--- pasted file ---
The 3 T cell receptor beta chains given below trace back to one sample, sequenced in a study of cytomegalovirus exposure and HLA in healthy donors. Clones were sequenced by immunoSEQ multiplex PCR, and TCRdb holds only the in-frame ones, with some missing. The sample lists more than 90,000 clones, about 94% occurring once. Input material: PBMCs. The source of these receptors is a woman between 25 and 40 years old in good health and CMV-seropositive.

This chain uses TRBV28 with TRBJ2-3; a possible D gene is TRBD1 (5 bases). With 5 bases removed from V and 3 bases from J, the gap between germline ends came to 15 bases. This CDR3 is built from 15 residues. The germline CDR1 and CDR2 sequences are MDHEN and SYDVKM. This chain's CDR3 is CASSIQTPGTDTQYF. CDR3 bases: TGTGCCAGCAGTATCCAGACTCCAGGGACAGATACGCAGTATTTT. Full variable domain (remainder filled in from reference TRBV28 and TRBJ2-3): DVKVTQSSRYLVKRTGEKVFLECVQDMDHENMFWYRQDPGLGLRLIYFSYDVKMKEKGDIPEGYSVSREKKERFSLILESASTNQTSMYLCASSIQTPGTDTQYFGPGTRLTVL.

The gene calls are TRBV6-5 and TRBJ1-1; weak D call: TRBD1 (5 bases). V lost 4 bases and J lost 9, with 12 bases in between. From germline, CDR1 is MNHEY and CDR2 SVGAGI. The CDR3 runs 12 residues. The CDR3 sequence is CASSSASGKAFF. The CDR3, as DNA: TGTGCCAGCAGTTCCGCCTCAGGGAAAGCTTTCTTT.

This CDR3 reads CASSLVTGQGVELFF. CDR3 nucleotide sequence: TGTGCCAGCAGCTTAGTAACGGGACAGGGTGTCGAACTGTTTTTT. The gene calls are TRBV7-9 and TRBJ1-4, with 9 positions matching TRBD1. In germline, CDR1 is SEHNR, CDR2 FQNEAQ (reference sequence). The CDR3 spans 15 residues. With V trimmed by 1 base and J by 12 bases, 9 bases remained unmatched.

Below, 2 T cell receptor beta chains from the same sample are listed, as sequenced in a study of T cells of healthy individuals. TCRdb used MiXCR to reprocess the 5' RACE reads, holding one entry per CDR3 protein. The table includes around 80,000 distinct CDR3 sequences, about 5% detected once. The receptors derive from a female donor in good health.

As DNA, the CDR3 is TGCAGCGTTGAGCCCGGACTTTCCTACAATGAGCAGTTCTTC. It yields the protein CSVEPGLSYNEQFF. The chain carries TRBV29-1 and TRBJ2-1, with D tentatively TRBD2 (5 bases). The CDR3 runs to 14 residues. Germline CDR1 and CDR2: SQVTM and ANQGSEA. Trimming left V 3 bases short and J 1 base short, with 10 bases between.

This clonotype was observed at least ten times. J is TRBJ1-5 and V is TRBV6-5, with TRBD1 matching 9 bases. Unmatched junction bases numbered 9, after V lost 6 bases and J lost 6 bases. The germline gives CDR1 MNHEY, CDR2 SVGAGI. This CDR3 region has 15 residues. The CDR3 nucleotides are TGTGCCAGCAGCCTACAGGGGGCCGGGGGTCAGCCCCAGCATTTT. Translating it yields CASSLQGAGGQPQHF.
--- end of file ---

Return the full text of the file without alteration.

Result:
The 3 T cell receptor beta chains given below trace back to one sample, sequenced in a study of cytomegalovirus exposure and HLA in healthy donors. Clones were sequenced by immunoSEQ multiplex PCR, and TCRdb holds only the in-frame ones, with some missing. The sample lists more than 90,000 clones, about 94% occurring once. Input material: PBMCs. The source of these receptors is a woman between 25 and 40 years old in good health and CMV-seropositive.

This chain uses TRBV28 with TRBJ2-3; a possible D gene is TRBD1 (5 bases). With 5 bases removed from V and 3 bases from J, the gap between germline ends came to 15 bases. This CDR3 is built from 15 residues. The germline CDR1 and CDR2 sequences are MDHEN and SYDVKM. This chain's CDR3 is CASSIQTPGTDTQYF. CDR3 bases: TGTGCCAGCAGTATCCAGACTCCAGGGACAGATACGCAGTATTTT. Full variable domain (remainder filled in from reference TRBV28 and TRBJ2-3): DVKVTQSSRYLVKRTGEKVFLECVQDMDHENMFWYRQDPGLGLRLIYFSYDVKMKEKGDIPEGYSVSREKKERFSLILESASTNQTSMYLCASSIQTPGTDTQYFGPGTRLTVL.

The gene calls are TRBV6-5 and TRBJ1-1; weak D call: TRBD1 (5 bases). V lost 4 bases and J lost 9, with 12 bases in between. From germline, CDR1 is MNHEY and CDR2 SVGAGI. The CDR3 runs 12 residues. The CDR3 sequence is CASSSASGKAFF. The CDR3, as DNA: TGTGCCAGCAGTTCCGCCTCAGGGAAAGCTTTCTTT.

This CDR3 reads CASSLVTGQGVELFF. CDR3 nucleotide sequence: TGTGCCAGCAGCTTAGTAACGGGACAGGGTGTCGAACTGTTTTTT. The gene calls are TRBV7-9 and TRBJ1-4, with 9 positions matching TRBD1. In germline, CDR1 is SEHNR, CDR2 FQNEAQ (reference sequence). The CDR3 spans 15 residues. With V trimmed by 1 base and J by 12 bases, 9 bases remained unmatched.

Below, 2 T cell receptor beta chains from the same sample are listed, as sequenced in a study of T cells of healthy individuals. TCRdb used MiXCR to reprocess the 5' RACE reads, holding one entry per CDR3 protein. The table includes around 80,000 distinct CDR3 sequences, about 5% detected once. The receptors derive from a female donor in good health.

As DNA, the CDR3 is TGCAGCGTTGAGCCCGGACTTTCCTACAATGAGCAGTTCTTC. It yields the protein CSVEPGLSYNEQFF. The chain carries TRBV29-1 and TRBJ2-1, with D tentatively TRBD2 (5 bases). The CDR3 runs to 14 residues. Germline CDR1 and CDR2: SQVTM and ANQGSEA. Trimming left V 3 bases short and J 1 base short, with 10 bases between.

This clonotype was observed at least ten times. J is TRBJ1-5 and V is TRBV6-5, with TRBD1 matching 9 bases. Unmatched junction bases numbered 9, after V lost 6 bases and J lost 6 bases. The germline gives CDR1 MNHEY, CDR2 SVGAGI. This CDR3 region has 15 residues. The CDR3 nucleotides are TGTGCCAGCAGCCTACAGGGGGCCGGGGGTCAGCCCCAGCATTTT. Translating it yields CASSLQGAGGQPQHF.